Fifty years ago this week, we completed Junior High School and entered history books as the last group to take the national juniour secondary school leaving examinations.
In my day, there were six years of primary school and two years of junior high school. That ended in 1966, replaced by a new system of seven years of primary education before entering secondary school.
Unlike today, there were very few children whose parents had the means to offer alternative avenues should they fail the examinations. Retaking the examinations was not legally allowed. People had to change their names in order to apply for the next year’s exams. So the 1966 examination was a matter of life and death.
We did not need to be persuaded to work very hard. Education was the only rock upon which we stood to survey the opportunities that lay beyond the horizon. Education was the engine that powered our journeys from Uganda’s villages to the national and international stages upon which we were destined to be successful players and competitors.
As a result, from little Kigezi, my home district that lacked, and still lacks, substantial wealth in its oversubscribed hills and valleys, came some of the most successful people in the broadest spectrum of human endeavour.
Similar success stories are told from every nook and cranny of Uganda. Educated people of my generation and my seniors have done very well indeed, both at home and abroad.
It is not that our parents were wealthy. The majority of us did not receive preferential treatment. The fact is that we had the qualifications that enabled us to successfully compete with formidable candidates from parts beyond our borders. We were able to compete because some people had made the great sacrifices that enabled us to get excellent education in schools far removed from Kampala.
Fifty years ago, five of us from Kigezi High School Junior were admitted to King’s College, Budo. The competition to get into that school was very hard, requiring very high scores in the national junior school leaving examinations.
Together with my friends – Stephen Katashaaya Rwaboona, William Kalikwisya Kanyandeku ka Rutuuraho rwa Keiganzi, Arthur Mbareeba Mugyema and Charles Kwizeera – we took our places alongside some of the brightest kids in the land. Godfrey Ndimbirwe of Rukungiri joined us from Mbarara High School. Four of us were selected to join the “express” group that sat the O-Level examinations after three years of secondary education. We did not let Kigezi down.
Other Kigezi kids of my generation went to the other Ivy League schools of the day, all demanding high scores for entry. They went to Kigezi College, Butobere, Ntare School, Nyakasura School, Saint Mary’s College, Kisubi, Gayaza High School, Mount Saint Mary’s, Namagunga, Trinity College, Nabbingo, Busoga College, Mwiri, Kiira College, Butiki and Tororo Girls’ School. The vast majority excelled, gaining easy admission into the only three universities in East Africa at the time.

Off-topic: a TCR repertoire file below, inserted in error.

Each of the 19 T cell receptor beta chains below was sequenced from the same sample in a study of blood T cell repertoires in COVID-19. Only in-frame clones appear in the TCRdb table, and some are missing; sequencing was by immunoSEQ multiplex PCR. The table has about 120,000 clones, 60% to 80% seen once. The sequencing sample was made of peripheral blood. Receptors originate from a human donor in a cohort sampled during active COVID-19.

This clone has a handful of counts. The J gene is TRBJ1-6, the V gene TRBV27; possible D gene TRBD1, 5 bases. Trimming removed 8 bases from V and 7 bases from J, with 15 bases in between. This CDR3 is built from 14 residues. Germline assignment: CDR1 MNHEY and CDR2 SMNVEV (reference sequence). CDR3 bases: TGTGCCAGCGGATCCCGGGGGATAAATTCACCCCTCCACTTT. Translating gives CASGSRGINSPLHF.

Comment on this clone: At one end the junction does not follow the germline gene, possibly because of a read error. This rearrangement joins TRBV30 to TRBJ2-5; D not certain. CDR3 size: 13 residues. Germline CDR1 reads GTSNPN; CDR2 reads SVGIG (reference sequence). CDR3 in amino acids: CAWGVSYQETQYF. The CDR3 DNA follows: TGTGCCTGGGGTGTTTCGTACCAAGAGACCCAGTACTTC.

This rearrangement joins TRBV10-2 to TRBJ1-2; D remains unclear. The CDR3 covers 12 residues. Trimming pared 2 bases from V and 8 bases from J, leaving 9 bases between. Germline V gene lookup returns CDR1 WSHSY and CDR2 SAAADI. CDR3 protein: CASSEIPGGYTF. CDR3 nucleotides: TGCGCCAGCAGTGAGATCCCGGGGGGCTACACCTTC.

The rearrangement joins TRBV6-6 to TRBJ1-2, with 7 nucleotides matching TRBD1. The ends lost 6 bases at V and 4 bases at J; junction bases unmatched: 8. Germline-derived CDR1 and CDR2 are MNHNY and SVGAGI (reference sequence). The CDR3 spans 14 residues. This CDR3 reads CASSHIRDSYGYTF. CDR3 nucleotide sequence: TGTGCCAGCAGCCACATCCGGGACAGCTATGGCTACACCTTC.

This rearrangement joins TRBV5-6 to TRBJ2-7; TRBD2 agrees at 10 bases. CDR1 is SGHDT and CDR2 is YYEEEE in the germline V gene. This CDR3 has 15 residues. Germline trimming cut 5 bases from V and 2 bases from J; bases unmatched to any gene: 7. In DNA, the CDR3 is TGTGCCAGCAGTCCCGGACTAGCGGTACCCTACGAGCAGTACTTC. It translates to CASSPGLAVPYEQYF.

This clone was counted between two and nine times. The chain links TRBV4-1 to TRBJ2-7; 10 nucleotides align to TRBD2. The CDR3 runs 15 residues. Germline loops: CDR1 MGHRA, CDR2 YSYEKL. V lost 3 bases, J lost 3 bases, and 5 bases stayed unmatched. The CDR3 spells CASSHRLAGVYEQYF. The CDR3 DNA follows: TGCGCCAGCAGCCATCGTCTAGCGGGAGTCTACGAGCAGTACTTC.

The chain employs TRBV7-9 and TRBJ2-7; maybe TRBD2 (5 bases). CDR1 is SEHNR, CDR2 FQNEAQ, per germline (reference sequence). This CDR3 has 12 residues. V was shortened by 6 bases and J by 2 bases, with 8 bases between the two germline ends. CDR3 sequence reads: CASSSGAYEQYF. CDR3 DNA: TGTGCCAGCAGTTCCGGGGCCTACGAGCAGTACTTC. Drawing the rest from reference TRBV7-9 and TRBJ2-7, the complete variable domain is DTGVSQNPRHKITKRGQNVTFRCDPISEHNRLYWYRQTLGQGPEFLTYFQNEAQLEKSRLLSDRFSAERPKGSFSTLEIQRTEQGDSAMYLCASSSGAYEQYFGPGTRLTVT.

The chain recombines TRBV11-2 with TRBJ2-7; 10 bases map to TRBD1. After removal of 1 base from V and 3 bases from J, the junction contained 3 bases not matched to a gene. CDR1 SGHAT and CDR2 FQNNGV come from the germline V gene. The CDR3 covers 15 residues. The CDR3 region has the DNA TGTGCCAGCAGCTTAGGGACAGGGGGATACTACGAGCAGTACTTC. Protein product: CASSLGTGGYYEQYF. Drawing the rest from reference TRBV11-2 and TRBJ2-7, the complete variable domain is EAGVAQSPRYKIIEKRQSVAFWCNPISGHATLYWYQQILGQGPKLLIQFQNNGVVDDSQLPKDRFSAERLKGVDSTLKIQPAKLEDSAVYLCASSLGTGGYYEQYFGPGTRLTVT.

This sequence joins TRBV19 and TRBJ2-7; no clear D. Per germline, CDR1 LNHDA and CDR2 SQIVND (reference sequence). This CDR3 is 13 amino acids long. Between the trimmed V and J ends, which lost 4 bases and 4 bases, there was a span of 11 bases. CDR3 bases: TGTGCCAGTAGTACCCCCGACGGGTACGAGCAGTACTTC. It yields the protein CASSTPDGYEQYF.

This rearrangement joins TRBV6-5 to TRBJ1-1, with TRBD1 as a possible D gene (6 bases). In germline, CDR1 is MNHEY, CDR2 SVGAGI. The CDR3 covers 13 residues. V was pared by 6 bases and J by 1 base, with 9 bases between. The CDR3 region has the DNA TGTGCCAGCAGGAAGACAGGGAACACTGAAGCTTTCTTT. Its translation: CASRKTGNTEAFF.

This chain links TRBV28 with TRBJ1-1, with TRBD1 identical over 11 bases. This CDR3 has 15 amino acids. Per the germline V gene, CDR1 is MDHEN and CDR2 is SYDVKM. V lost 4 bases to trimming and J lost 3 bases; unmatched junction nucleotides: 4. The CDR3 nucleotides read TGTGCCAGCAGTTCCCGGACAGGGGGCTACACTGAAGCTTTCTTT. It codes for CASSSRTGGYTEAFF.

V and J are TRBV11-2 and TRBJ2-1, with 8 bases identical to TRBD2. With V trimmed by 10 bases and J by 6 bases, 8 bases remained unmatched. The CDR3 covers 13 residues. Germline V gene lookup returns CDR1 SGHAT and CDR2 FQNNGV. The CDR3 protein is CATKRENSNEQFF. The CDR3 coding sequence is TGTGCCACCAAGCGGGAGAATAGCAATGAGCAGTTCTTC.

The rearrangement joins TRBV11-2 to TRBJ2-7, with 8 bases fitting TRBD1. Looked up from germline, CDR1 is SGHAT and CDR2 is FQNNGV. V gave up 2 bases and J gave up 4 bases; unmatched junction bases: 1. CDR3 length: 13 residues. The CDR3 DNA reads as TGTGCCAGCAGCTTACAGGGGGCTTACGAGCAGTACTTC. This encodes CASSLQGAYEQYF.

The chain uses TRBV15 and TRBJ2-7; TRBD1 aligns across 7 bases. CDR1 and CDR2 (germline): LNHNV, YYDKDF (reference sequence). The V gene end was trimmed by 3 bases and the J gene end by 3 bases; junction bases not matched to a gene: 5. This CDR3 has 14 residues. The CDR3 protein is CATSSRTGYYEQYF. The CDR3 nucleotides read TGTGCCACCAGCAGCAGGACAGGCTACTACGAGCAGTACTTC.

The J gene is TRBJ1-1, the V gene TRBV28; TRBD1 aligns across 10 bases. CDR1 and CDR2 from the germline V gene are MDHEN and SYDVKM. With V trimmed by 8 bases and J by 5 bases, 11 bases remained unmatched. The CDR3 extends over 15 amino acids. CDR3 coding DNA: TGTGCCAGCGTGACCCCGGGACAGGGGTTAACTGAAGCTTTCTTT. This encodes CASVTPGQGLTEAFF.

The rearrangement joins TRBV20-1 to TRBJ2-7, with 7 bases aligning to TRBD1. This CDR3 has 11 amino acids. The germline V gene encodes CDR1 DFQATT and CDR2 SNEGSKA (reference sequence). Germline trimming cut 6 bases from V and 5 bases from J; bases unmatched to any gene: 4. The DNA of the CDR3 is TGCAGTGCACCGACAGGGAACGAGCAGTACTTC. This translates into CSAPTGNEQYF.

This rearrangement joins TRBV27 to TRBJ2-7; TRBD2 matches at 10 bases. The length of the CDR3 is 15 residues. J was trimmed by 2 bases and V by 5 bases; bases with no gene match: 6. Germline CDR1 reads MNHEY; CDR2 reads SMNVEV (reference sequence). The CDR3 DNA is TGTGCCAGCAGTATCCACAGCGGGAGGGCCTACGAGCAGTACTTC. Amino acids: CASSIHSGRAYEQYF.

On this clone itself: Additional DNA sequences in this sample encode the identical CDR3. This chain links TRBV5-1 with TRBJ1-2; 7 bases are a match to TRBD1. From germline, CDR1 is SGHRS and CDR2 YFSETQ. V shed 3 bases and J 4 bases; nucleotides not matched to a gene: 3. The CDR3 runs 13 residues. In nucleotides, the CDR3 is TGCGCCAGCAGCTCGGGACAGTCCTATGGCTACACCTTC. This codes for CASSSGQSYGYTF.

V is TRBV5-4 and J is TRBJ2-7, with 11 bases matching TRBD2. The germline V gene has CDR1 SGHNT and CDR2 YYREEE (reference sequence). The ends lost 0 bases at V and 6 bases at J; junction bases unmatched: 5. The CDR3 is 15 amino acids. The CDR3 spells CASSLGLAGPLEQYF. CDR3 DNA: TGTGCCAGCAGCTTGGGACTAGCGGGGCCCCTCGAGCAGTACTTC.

The confidence with which my 1966 classmates strode towards our gilded destiny! Charles Musinguzi mwene Barabogoza, Henry Turyagyenda mwene Bagyema, Jimmy Tindigarukayo mwene Kazaara, Manueri Kamugisha mwene Muranga, James Tugume mwene Magabo, Stanley Sabiiti mwene Rugunda, Medadi Tumwebaze mwene Ruhindi, my fellow sojourners to Budo and so many more……….space does not allow a full roll call.
These brilliant kids went on to excel in their chosen fields because they had had the right opportunities, guaranteed by outstanding teachers that remain personal heroes – Charles Kabuga, Nasani Rwakaana, Gaetano Rubarema, David Kanyeihamba, Stanley Kinyata Bamwanga and Zabuloni Kabaza. Thank you, gentlemen!
What was true of Kigezi was replicated in Bugisu, Acholi, Bunyoro, rural Buganda and almost every one of the 15 districts that constituted Uganda.
Were we the only kids in our villages that were born bright? Not at all. We were just lucky enough to have had access to excellent education.
Today, in the villages of Uganda, there are equally bright, even gifted boys and girls. Their journey can be changed from one that has a dead-end to one in which they sit in the classrooms of Uganda’s best schools and colleges, and onto the most desirable boardrooms, lecture rooms, hospitals and research centres in Africa and beyond.
The problem is that most kids in rural Uganda have little hope of gaining entry into the country’s best secondary schools. These bright kids, now left behind by their Kampala Area peers, face a future of social and economic disadvantage on account of their place of birth and abode. Yet they have the brains to do it if they get the tools with which to work.
That is why provision of excellent and relevant education must be a national project that engages each and every one of us. It is one of those engagements that invite us to dispense with partisan politics and arguments, rally together, think together and do what our elders did for us. As it was fifty years ago, transformative education remains the engine that powers personal and national prosperity.
It requires sacrifice on our part. Fortunately, we have the intellectual and financial means to do it for Uganda’s children, and in so doing, for us and for posterity. What we need is the will to meet the challenge.